|Senior Class of 2009
Their Gopher careers began on October 2005 with a 3-0 win over the University of Connecticut on the ice that would be their home for four years. A class of seven that lost three members and added another along the way, they had to wait four years before celebrating a championship, clinched with a 3-1 win over St. Cloud State to claim the WCHA’s regular season title on the final day.
A week later the outgoing seniors of 2009 shared with the Power Play Club thoughts on their days at Minnesota and plans for the future.
Kim Hanlon has learned a lot about Rachael Drazan while sitting next to her in the locker room, as she does on road trips.
“She’s a great girl, she’s just so superstitious about every little detail,” Hanlon said, listing Drazan’s towel and stick among the items that couldn’t be touched -- especially if the stick had already been taped. “She’s just funny; she’s a funny kid.”
Drazan has been a part of this class for three years, two on the ice, after sitting out a league-mandated red-shirt season after transferring from rival UMD.
“I was able to come in here as a second-chance and the team and the coaches accepted me after two years playing somewhere else, especially at Duluth,” she said.
Drazan’s proficiency on the ice no doubt eased that acceptance; she was named to an All-WCHA team in each of her four seasons and has been a member of several US national teams, including winning a gold medal at the 2008 World Championships, an experience she hopes to repeat.
“I am unbelievably fortunate right now to be in the position to go to World’s camp, and hopefully, have a good camp there and make [the US team for the World Championships in Finland],” Drazan said.
Next on the agenda would be the national team tryout camp in August and possibly a spot on the 2010 Olympic team.
“I’m definitely honored to be a part of that and have that opportunity in my life,” she said.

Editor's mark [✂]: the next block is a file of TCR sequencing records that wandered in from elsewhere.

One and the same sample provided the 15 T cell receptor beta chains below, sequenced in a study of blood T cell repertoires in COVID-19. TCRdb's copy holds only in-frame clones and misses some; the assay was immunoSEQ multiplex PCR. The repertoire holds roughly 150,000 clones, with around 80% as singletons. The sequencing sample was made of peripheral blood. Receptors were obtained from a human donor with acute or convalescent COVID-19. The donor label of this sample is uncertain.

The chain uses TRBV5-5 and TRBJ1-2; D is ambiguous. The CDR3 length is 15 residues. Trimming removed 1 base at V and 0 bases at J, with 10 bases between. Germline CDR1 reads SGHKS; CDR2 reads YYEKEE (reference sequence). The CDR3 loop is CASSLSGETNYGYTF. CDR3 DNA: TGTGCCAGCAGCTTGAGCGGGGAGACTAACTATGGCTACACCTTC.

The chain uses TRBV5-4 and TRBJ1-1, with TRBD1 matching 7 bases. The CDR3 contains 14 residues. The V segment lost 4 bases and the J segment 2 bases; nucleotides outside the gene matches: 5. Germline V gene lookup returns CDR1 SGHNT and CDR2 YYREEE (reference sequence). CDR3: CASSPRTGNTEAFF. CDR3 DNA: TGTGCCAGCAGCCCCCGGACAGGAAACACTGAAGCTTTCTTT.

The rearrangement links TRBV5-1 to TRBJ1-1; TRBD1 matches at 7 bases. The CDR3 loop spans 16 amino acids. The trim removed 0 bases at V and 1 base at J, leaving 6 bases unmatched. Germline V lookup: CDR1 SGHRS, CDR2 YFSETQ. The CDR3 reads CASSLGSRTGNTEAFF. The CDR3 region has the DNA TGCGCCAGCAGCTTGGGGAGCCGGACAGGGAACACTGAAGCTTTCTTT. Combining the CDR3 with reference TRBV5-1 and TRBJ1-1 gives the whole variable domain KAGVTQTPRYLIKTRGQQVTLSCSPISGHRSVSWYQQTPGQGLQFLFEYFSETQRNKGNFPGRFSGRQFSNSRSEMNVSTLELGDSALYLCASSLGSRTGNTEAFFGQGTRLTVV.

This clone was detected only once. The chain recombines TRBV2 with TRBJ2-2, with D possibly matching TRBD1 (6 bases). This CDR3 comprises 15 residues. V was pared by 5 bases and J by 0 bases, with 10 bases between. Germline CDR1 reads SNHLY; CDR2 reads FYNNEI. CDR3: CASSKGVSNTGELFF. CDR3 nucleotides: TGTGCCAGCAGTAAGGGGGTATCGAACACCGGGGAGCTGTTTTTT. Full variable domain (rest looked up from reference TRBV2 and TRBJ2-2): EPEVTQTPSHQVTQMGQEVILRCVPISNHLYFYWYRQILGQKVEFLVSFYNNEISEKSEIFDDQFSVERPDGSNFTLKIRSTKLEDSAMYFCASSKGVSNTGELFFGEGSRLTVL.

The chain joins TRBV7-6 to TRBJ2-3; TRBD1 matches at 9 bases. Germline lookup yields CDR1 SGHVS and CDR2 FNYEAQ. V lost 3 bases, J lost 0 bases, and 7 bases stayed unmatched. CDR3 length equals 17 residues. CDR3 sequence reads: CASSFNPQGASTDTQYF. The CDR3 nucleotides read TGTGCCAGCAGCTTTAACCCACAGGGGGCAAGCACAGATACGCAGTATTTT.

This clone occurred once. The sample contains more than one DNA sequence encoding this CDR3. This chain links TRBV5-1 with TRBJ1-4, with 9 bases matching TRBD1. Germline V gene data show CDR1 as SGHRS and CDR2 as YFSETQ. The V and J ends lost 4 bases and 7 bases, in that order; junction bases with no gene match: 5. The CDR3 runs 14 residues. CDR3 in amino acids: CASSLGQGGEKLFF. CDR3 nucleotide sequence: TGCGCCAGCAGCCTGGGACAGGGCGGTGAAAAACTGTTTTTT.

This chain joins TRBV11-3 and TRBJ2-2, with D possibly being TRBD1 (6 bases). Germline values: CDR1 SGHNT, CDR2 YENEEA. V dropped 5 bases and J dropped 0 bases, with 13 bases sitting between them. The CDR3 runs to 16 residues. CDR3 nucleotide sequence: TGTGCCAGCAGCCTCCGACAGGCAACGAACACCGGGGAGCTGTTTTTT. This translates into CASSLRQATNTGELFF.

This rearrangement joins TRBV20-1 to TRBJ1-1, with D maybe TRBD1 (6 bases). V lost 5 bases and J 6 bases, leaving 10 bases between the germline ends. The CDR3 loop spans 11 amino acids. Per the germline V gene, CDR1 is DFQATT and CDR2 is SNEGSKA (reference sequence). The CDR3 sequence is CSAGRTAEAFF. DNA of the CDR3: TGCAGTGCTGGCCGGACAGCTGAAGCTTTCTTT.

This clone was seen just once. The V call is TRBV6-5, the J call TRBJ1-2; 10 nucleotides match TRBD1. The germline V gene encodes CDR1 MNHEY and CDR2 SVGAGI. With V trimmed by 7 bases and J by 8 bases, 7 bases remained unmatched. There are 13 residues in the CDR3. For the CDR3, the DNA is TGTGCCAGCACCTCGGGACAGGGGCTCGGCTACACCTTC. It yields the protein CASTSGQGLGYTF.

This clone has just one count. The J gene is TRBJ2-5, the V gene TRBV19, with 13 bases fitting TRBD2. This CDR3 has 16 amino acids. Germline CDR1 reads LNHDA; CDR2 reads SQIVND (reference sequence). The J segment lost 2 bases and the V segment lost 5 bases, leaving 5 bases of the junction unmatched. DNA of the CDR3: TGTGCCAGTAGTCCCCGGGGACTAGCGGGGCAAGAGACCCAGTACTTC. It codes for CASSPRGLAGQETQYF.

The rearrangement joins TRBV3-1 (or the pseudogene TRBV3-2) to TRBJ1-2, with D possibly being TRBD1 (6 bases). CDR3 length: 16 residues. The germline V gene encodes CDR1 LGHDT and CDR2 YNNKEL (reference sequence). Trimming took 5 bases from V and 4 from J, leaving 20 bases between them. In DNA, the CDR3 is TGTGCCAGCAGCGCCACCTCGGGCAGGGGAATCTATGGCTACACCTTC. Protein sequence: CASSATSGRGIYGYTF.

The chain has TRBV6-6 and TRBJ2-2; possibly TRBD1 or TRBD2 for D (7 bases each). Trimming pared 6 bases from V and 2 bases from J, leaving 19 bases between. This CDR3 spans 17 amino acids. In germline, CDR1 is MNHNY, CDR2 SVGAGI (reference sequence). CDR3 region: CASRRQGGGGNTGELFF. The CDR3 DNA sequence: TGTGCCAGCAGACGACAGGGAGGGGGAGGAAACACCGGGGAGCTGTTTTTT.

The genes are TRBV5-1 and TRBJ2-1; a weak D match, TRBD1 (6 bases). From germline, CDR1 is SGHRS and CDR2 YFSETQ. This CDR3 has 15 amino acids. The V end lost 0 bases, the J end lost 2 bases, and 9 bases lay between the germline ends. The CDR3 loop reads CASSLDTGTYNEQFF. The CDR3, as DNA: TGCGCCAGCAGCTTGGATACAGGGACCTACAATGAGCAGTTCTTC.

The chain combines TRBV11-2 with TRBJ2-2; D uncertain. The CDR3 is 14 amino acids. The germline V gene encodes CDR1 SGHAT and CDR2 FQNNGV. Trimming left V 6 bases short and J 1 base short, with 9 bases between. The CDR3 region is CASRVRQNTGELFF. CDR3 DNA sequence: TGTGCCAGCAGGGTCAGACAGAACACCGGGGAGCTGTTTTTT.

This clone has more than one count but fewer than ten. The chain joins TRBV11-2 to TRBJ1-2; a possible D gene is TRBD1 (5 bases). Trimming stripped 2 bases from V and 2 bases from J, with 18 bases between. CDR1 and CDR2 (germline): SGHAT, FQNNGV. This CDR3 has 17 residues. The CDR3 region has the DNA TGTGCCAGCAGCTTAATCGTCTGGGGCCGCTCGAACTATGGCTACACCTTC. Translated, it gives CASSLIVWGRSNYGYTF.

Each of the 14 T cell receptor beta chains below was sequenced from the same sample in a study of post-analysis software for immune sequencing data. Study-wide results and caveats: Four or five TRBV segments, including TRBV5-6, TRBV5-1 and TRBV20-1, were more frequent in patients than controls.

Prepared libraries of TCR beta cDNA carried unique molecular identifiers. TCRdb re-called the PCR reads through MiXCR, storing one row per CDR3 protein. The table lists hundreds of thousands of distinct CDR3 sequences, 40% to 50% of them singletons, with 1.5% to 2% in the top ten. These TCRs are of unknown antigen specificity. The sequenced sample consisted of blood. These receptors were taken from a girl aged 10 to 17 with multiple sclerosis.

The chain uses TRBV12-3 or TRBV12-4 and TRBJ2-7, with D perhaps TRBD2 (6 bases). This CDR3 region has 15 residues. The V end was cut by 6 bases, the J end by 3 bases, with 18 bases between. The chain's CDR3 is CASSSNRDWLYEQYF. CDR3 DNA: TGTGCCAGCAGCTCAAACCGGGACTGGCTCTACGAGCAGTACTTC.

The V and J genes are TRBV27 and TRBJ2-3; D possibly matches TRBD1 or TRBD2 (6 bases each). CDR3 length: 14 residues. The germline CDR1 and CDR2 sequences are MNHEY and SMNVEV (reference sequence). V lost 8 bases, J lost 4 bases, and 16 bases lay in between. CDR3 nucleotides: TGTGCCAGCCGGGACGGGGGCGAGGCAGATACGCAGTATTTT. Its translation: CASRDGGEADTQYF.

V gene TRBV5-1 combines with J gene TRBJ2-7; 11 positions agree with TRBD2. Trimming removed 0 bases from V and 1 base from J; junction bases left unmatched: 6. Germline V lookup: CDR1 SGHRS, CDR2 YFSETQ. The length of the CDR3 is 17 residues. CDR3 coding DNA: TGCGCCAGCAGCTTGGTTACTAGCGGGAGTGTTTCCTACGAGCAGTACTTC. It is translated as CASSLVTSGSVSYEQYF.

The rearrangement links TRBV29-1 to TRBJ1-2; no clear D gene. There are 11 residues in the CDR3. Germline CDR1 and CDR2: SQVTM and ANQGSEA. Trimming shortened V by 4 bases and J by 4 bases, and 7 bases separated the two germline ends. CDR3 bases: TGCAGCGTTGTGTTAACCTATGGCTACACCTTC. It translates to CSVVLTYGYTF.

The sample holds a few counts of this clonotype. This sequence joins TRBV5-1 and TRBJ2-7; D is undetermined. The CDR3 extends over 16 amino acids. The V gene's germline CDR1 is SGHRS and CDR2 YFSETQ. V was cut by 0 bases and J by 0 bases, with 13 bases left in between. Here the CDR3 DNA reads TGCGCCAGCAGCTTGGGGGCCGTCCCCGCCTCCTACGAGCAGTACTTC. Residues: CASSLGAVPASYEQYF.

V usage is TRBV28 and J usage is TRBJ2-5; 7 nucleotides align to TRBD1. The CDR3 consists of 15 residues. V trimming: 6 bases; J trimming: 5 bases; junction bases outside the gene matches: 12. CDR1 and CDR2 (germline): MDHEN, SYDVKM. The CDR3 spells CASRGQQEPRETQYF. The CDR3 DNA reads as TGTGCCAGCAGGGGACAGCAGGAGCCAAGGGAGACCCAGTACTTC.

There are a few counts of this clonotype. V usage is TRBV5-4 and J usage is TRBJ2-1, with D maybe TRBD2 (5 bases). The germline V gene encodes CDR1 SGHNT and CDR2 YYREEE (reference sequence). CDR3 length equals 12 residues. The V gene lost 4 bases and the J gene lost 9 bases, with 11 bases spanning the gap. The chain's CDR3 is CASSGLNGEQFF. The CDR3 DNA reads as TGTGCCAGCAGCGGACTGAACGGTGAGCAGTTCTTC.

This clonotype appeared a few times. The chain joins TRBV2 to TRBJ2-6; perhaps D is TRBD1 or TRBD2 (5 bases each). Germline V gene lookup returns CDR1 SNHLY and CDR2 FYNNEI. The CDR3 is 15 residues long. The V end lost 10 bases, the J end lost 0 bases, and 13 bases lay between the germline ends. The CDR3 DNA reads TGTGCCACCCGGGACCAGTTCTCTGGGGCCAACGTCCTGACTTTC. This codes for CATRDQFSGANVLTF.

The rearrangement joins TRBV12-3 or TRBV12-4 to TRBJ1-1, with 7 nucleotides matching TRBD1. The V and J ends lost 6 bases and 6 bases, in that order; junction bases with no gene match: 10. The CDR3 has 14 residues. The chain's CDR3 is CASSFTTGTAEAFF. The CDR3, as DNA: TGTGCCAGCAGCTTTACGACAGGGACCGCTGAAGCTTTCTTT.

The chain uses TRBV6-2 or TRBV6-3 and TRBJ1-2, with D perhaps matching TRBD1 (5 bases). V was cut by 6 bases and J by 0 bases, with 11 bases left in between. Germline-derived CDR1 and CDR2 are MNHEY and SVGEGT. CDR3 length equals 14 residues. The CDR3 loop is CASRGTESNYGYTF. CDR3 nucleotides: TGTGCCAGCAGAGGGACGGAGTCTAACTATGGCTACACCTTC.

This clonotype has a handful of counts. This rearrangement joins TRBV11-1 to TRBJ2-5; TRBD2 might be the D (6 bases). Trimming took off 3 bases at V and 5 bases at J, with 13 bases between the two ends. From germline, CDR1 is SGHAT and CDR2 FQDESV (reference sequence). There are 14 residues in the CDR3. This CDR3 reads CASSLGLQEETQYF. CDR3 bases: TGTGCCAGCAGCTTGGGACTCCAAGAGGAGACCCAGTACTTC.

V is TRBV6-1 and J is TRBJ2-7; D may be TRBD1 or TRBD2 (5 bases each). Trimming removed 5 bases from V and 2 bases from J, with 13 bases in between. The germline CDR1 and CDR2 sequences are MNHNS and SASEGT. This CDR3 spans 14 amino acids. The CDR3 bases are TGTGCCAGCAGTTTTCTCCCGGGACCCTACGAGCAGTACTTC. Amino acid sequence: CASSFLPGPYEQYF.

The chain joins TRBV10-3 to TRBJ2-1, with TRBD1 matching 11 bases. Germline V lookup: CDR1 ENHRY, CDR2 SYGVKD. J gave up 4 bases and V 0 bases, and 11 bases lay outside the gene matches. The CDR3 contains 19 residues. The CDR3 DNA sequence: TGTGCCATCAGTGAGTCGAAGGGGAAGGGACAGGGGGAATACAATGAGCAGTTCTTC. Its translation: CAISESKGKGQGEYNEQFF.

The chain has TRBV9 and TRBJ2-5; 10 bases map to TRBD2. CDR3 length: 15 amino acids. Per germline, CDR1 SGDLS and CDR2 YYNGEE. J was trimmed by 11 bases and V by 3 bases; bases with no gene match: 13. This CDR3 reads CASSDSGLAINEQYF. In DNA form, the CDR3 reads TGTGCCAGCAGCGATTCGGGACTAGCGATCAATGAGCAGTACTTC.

All of her prior USA Hockey involvement is definitely an asset.
“I played one 4 Nations Cup with Coach [Mark] Johnson, and it was a great experience and I learned a lot,” Drazan said. “I have played with almost everyone who is in the running, and that definitely gives you an advantage because you’re comfortable with the people you’re playing with and against. I think that there’s a nice support group that is going to be voting for each other and pushing for each other to get better.”
At times that international hockey has come with a price, like when she returned from November’s 4 Nations Cup with an injury. She said the injury taught her a lot, both in staying positive and fighting through the pain, as well as taking nothing for granted.
“Living every day for what it is worth -- you never know when it is going to end, so staying really positive.”
Overall, the US Hockey experience has brought far more positives than negatives.
“Just working in the community when people ask me what I’ve done and where I’m going it definitely opens their eyes and gives a newfound respect for the amount of time that I’ve put in,” Drazan said. “I think the biggest thing is just being proud of what I’ve accomplished and nice to hear it back from the community sometime, too.”
And working in the community is something that she does frequently, as evidenced by her receipt of the team’s Ridder Award in 2008, given to the player who is most involved in the community.
“She’s so determined and has a lot of goals, and likes to keep herself well-rounded along with all of her goals on ice,” classmate Dagney Willey said.
“If I take the next year off for the Olympics I will finish my masters in early childhood and early childhood special education the year after that,” Drazan said. “And hopefully be getting a job teaching anything under second grade is my preference.”
A fine choice, given her many talents.
“She can tell stories like it is her job,” Gigi Marvin said.
Everyone knows children like to hear stories. Given her experiences, Rachael Drazan has many a story to tell.
It is inspiring to watch the transformation of the young women who pass through the Gopher program. Certainly, they develop on the ice, but even more so off of it.
“I said from day one I came in as a freshman as probably one of the biggest hotheads this program has ever seen,” co-captain Melanie Gagnon said. “By that, I’m just really critical on myself, and I’ve always been that way.”
From that self-proclaimed hothead, she has grown into someone others look to for leadership.
“I do have the responsibility of being the liaison between the coaches and the players,” Gagnon said. “I do pride myself on doing that role to my best.”